Cameron wonders whether Arthur - after tasting the big time against Bivol amidst the Saudi glitz and glamor - will have the same appetite for a fight with him in Bolton. He also believes that the fact that he has been given the opportunity in the first place hints at Arthur’s level of ambition. 

“Lyndon Arthur’s been in some big fights and I know he’s boxed Bivol and Anthony Yarde but he’s been manufactured better than the others with lower opposition,” he said.

“He didn’t like what I said but if he wants to push on in his career - and I’m not being horrible - but he should be fighting better people than me. That’s not taking anything away from my own boxing. I’m not saying it to downgrade myself like I’m some kind of idiot. I’m a hard fight.

“What’s Lyndon got left? He’s just been paid big for fighting in Saudi Arabia. I’ve been training for a year solid. He’s had a massive fight. He’s gone abroad. He’s probably drank and partied. I’ve been a machine. You’ve seen Rocky III where Rocky wins and gets complacent? He’s going on holidays and he’s around women. Mr T is just grinding it out in the gym. I feel like that’s what’s happening here.”

Cameron has studied Arthur but has stopped short of setting out a tactical plan. The hundreds of rounds he has sparred with the slick, patient Lerrone Richards have given him first hand experience of handling an accurate jab and and despite Arthur being the established light heavyweight, he believes that he will be big and strong enough to make an impact on the 33-year-old.

Cameron’s life hasn’t exactly gone to plan over the last few years. He has learned to adapt and overcome whatever is thrown at him and he will need to do exactly that if he is to upset the odds and write a new chapter in his story this weekend.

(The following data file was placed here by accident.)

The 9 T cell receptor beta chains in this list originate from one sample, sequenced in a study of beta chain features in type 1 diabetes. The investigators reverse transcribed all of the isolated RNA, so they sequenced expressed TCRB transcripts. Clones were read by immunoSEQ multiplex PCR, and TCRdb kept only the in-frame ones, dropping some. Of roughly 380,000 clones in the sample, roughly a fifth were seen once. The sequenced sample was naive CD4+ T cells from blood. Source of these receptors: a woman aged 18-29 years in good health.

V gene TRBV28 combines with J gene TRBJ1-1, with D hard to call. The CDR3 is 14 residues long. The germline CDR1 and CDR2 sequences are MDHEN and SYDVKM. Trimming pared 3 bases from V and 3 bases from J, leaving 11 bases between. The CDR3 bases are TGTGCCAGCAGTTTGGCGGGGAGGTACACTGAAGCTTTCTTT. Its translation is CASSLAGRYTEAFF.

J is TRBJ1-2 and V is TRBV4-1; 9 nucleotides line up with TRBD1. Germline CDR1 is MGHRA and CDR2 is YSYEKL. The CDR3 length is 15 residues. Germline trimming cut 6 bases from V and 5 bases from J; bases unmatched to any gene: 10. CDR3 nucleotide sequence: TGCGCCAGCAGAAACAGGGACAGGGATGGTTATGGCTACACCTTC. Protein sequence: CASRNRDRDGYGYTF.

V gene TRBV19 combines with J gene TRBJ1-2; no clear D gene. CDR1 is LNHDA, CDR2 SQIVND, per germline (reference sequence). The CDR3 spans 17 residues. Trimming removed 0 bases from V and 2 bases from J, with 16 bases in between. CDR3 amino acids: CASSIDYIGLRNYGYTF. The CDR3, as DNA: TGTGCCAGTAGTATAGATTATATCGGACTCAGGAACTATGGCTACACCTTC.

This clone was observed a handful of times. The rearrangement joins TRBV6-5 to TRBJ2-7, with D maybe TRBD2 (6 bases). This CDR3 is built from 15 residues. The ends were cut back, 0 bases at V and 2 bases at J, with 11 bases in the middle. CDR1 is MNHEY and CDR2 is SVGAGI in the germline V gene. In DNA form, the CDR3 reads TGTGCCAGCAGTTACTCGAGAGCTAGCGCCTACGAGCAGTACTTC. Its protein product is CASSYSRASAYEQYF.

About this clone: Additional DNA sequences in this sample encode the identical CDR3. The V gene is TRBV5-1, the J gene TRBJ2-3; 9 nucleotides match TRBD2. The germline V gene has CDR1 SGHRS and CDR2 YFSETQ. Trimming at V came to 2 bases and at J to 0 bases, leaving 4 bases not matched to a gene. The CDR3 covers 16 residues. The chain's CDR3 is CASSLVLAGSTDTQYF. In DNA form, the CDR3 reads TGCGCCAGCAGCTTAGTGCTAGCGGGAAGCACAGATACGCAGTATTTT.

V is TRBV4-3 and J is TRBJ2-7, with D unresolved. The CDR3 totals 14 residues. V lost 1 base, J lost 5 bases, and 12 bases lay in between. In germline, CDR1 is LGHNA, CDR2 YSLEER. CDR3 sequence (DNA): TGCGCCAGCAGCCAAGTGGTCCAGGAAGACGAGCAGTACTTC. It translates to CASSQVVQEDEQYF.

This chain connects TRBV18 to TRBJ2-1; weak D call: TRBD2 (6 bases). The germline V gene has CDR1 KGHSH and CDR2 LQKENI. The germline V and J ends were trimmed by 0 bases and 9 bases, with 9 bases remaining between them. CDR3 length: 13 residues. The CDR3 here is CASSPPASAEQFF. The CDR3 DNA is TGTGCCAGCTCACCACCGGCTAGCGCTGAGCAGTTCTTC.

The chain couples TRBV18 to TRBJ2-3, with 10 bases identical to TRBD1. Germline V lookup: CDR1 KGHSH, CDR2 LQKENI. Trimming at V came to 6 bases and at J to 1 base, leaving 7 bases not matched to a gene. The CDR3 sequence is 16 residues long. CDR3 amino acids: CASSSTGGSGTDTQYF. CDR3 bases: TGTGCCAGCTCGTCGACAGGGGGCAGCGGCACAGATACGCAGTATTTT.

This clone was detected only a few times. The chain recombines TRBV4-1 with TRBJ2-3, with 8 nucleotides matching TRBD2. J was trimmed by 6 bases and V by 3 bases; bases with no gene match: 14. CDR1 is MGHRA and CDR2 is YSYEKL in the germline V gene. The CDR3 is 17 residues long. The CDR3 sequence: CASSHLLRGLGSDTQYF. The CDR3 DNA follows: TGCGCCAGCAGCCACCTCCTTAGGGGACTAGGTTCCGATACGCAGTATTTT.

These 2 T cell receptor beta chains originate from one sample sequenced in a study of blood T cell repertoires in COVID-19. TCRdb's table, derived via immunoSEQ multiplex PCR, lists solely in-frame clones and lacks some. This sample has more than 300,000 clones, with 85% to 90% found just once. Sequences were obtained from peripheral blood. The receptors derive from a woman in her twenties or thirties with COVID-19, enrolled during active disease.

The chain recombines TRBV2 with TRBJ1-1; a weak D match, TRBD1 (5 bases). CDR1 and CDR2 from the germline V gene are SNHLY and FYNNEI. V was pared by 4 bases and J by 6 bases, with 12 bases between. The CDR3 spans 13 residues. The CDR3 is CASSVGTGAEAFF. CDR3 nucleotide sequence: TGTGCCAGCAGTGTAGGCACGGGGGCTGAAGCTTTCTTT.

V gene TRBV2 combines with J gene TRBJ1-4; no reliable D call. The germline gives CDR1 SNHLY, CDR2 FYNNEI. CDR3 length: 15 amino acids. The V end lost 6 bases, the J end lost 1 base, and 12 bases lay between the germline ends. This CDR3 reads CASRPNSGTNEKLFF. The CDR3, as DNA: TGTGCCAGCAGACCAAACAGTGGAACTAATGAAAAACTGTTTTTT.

“I’ll be genuinely honest. I haven’t got a game plan. You can have a load of gameplans but he’s isn’t gonna walk where I’m imagining he will in my head. Maybe he’ll come and think, ‘I’ll have a fight with him.’

“When I used to make super middle and middle, I’d be sparring brilliantly. I’d be smashing people and dropping them. Then I’d make the weight and be dead. I didn’t have anything in me. I didn’t get tested at middleweight. I know I boxed Sam Sheedy who was really good but if they’d taken me out of the early rounds I’d have been fucked. I was dead. Luckily I banged them with good shots and got them out of there. I think I’ve stopped five of my last six wins. 

“I might box on the back foot. We’ve never seen Lyndon chase someone down. I don’t know until I’m in there. I’ll be downloading everything in my brain.

“I don’t know how I’m gonna fight. The last fight, I thought I’d get six rounds [against Hussein Itaba]. This lad had been knocking everyone out. I know they were shit people but he’s been sparking everyone out. I thought I’d just box him. I ended up cracking him with a right hand and he was all over the place. 

“I don’t want to jinx it but I don’t think he’s got massive power. I just think he’s good at setting it up, I don’t think he’s an Anthony Yarde or a Joshua Buatsi where he’s gonna come at you taking your head off.”